In T 341/92 (OJ 1995, 373) the board held that it was possible to base a decision on a ground discussed for the first time during oral proceedings which would prevent the patent being maintained as amended, at least if the stage reached in the case was such that the absent - albeit duly summoned - patent proprietors could have expected the question to be discussed and were aware from the proceedings to date of the actual basis on which it would be judged. The board did not consider itself prevented by reasons of procedural law from rendering a decision on the basis of Art. 123(3) EPC 1973, on an issue brought up by the board for the first time at the oral proceedings. It argued that the situation differed from G 4/92 in that the extension to which objection had been made arose solely from a comparison of the wordings of the respective claims according to the granted patent and the main request before the board, and therefore not from facts that had only been introduced into the case during oral proceedings.
In T 133/92 the board concluded that considering and deciding in substance on the maintenance of the patent on the basis of claims as amended during oral proceedings in the absence of the appellants (opponents) did not conflict with the opinion of the Enlarged Board of Appeal in G 4/92. The board stated that the respondent's (patentee's) restrictions to the claims removed objections already raised by the appellants. In such a situation the appellants could not have been taken by surprise, because they had reasonably to expect that the respondent would try to overcome all objections. The submission of auxiliary requests was clearly not a "fact" within the meaning of G 4/92. The board in T 771/92 held that the submission of restricted claims was neither a fact nor could it be evidence. The appellant could not be taken by surprise by the amendment made, because he had reasonably to expect that the respondent would try to overcome the objections made by the appellant during the written procedure. In cases T 912/91, T 202/92, T 856/92, T 890/92, (see also T 673/06 and T 235/08), which were based on similar facts, the board also concluded that Art. 113(1) EPC 1973 had been satisfied.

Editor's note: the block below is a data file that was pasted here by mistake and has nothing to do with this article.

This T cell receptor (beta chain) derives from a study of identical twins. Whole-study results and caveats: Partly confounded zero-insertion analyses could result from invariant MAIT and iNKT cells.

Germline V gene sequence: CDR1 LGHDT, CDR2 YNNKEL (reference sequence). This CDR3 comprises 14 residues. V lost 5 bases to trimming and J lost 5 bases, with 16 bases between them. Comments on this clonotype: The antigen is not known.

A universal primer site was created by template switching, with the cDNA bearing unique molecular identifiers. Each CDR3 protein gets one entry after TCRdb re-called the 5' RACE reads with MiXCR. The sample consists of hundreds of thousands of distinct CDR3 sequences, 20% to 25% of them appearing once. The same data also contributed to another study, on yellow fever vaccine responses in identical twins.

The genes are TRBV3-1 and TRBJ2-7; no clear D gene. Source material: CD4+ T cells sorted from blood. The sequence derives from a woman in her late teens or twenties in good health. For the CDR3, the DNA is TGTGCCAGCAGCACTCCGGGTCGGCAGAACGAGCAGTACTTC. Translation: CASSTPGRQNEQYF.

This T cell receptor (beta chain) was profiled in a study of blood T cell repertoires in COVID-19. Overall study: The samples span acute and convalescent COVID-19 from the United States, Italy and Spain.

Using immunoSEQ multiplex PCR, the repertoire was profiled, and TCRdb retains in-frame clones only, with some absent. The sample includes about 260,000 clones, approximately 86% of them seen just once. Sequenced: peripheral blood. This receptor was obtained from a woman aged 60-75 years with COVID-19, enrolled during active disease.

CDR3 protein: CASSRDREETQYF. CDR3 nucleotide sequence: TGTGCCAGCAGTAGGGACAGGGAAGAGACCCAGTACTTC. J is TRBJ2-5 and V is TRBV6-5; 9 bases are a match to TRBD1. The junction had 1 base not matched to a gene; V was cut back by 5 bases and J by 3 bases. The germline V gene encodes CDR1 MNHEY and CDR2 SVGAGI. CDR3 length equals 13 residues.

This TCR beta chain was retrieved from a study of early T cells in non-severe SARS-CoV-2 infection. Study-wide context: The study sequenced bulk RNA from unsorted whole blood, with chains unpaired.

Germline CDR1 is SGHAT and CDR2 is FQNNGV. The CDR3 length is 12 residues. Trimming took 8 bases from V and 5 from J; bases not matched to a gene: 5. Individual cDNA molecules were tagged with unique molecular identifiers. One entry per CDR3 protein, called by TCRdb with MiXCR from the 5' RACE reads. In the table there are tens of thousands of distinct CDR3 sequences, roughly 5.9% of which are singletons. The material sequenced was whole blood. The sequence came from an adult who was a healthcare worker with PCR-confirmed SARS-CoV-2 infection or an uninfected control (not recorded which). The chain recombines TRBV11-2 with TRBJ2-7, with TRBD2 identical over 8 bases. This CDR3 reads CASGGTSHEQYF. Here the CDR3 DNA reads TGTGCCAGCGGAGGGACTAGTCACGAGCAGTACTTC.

In T 1049/93 the board decided that, where a duly summoned opponent chose not to attend oral proceedings, a board of appeal could still consider prior art which might be an obstacle to the maintenance of the patent in suit. G 4/92 should not be construed as extending or prolonging the rights of a voluntarily absent party.
In case T 414/94 the board stated that there was no general prohibition on amending requests during a party's absence from oral proceedings as requested by the respondent/opponent. An absent party must expect reactions of the opposing party within the legal and factual framework of the case established prior to oral proceedings, and the possibility of decisions taking account of, and being based on, such reactions.
In T 501/92 (OJ 1996, 261) the board ruled that if a new ground for allowing the appeal based upon the facts set out in the file record was raised by an appellant for the first time as a new argument during oral proceedings from which the respondent was voluntarily absent, it would be contrary to Art. 113(1) EPC 1973 and contrary to the principles underlying G 4/92 to decide to allow the appeal on the basis of this new ground without first giving the respondent an opportunity to comment. In the case in point the appellant (opponent) submitted at the oral proceedings that the failure by the proprietor to file a formal request for maintenance of the European patent should lead automatically to revocation of the patent.
In T 892/94 (OJ 2000, 1) the board held that the right to be heard of a party absent from oral proceedings as expounded in G 4/92 could, in appropriate circumstances, be surrendered by a party declaring that it would take no further part in the proceedings. According to the board, the respondents' declaration, before the oral proceedings were held, that they would take no further part in the proceedings could only be construed as an unequivocal decision to surrender, voluntarily, their rights according to Art. 113(1) EPC 1973 and no longer to avail themselves of the opportunity to present their comments on any objections, facts, grounds or evidence which could potentially be introduced into the proceedings by the appellants or the board and which could later turn out to be decisive for the revocation of the patent.
In T 191/98 the board referred to G 4/92 and considered that the respondent, when informing it of its non-appearance, should have expected that the board would decide in substance on the patent in its granted form, taking into account any piece of evidence filed by the appellant and arguments based on that evidence, including the possibility that the line of argument based on a particular piece of evidence would be further developed during the oral proceedings.